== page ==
Modern culture seems to be shifting towards a state where we idolize athletics more and more with each passing year. If you ask any kid who their hero is, chances are they will respond with their favorite athlete. There are charities that allow terminally ill children to “grant their wish,” essentially letting them meet their hero or attending any event they want. In many cases these wishes involve meeting professional athletes or going to a sporting event. I am by no means implying that this is a bad thing–I think these charities give people a world of inspiration and hope. I also believe that it is a good thing for professional athletes to strive to be role models for younger generations. On the complete opposite end of the spectrum, there may be a point when our culture is going too far by pressuring athletes by putting them on a pedestal. One of the potential negative effects our culture has on the psychology of professional athletes is applying the pressure to perform while they are healthy and in their prime because of the extent of competition that now exists. To use an extreme example of athletes reacting to this stressful situation adversely is turning to illegal performance enhancing drugs, despite knowing the implications of consuming them. The pressure to perform well in the short average career-span is at an all-time high, making products such as steroids and human growth hormone appear acceptable.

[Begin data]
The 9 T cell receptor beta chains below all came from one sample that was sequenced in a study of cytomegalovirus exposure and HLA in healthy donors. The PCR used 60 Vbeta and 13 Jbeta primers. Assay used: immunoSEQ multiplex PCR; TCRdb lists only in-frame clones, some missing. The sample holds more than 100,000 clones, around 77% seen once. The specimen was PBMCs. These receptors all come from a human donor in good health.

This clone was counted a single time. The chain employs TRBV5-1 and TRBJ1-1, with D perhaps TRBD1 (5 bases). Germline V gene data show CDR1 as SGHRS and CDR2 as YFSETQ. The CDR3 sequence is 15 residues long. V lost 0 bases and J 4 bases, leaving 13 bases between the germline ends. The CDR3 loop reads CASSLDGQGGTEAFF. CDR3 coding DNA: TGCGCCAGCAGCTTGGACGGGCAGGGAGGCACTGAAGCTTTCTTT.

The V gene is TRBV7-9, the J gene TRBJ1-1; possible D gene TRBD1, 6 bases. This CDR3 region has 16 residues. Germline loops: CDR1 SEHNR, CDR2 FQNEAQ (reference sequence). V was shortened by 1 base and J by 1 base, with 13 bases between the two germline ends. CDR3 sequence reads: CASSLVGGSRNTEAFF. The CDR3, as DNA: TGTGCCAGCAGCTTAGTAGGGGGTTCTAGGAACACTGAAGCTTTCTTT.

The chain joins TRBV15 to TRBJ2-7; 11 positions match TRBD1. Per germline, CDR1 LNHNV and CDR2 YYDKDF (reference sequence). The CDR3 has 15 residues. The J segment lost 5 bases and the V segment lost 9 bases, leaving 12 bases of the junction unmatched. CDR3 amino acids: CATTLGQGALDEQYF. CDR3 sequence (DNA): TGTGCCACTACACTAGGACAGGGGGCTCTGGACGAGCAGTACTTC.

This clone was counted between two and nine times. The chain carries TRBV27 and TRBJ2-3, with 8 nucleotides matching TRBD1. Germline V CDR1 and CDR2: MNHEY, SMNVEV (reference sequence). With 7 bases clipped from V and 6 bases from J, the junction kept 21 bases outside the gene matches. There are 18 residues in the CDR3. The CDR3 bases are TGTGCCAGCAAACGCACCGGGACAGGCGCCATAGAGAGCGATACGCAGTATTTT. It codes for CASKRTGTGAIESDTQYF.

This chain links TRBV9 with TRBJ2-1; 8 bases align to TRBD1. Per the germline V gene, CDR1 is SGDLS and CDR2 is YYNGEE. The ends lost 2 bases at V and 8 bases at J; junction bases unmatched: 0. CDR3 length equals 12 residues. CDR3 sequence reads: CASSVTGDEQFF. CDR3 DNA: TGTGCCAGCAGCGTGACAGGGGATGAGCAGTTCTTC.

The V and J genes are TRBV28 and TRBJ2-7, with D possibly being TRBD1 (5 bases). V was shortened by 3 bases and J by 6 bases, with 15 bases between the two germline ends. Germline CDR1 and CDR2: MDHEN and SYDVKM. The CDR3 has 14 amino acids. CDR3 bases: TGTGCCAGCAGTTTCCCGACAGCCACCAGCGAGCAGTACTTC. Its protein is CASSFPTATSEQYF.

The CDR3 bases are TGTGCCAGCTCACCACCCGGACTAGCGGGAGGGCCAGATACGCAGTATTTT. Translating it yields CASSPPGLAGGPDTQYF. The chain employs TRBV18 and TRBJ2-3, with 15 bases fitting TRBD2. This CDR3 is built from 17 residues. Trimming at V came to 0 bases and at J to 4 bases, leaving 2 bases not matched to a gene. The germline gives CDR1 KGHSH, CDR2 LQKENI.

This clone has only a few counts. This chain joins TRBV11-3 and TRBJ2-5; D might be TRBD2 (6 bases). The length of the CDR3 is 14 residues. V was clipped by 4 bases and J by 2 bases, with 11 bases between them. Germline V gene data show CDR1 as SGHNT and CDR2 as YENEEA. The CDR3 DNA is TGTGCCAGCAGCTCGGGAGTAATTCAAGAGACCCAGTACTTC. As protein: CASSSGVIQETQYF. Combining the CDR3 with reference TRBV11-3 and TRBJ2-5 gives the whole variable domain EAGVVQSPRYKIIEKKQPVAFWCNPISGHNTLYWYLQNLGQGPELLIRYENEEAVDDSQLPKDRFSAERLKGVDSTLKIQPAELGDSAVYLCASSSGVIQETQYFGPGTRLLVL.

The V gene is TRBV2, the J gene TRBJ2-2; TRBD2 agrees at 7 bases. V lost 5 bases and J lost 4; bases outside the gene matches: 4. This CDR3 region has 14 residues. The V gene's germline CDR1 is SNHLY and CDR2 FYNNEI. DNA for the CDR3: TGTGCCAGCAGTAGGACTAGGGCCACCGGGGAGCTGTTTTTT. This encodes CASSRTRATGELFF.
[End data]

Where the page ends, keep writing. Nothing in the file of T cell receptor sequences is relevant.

All of the factors of our culture tying in with the competitive nature of sports, it is easy for an
athlete to get caught up in all of the hype, including the feeling that the sport is their entire life. Athletic identity can be defined as the degree to which a person identifies with the role of an athlete (Symes, 2010). A strong sense of athletic identity can either cause the athlete to thrive in the sport they identify with, or send them into a long road of regret and disappointment if they are injured, benched, or eventually retired. Many elite athletes experience this when they become so immersed in their sport that they don’t know what to do without it. Prime examples of athletes in this category include Brett Favre and Michael Jordan who both came back out of retirement multiple times. I cannot begin to imagine how difficult it is to give up doing what you love at the highest possible level, so I commend these athletes for having the strength and determination to pursue their dreams with as much success and longevity they can. On the other side of things, it is a shame that the athletes had to seek fulfillment by returning to what they are good at because they lacked a holistic quality of life.
In order to completely understand the degree of each individual’s athletic identity, there has been research about a model that will quantify and predict this phenomenon. The largest study with this program in recent history is a Greek sample looking at a 7-item 3-factor model out of all the data that was collected. This particular study included 305 participants who participated in competitive sport and recreational activities. The author of the research article states his clear description of what it means to have the self-identity,
The notion of self-understanding encompasses all that an individual can articulate about his or her self. Our self-definitions tell us who we are, as well as how to think and act — it provides the teleological values that inform goal-directed behavior and the deontological guidelines that regulate interpersonal relationships. It is in this way that self-understanding enters the moral domain (Proios, 2012).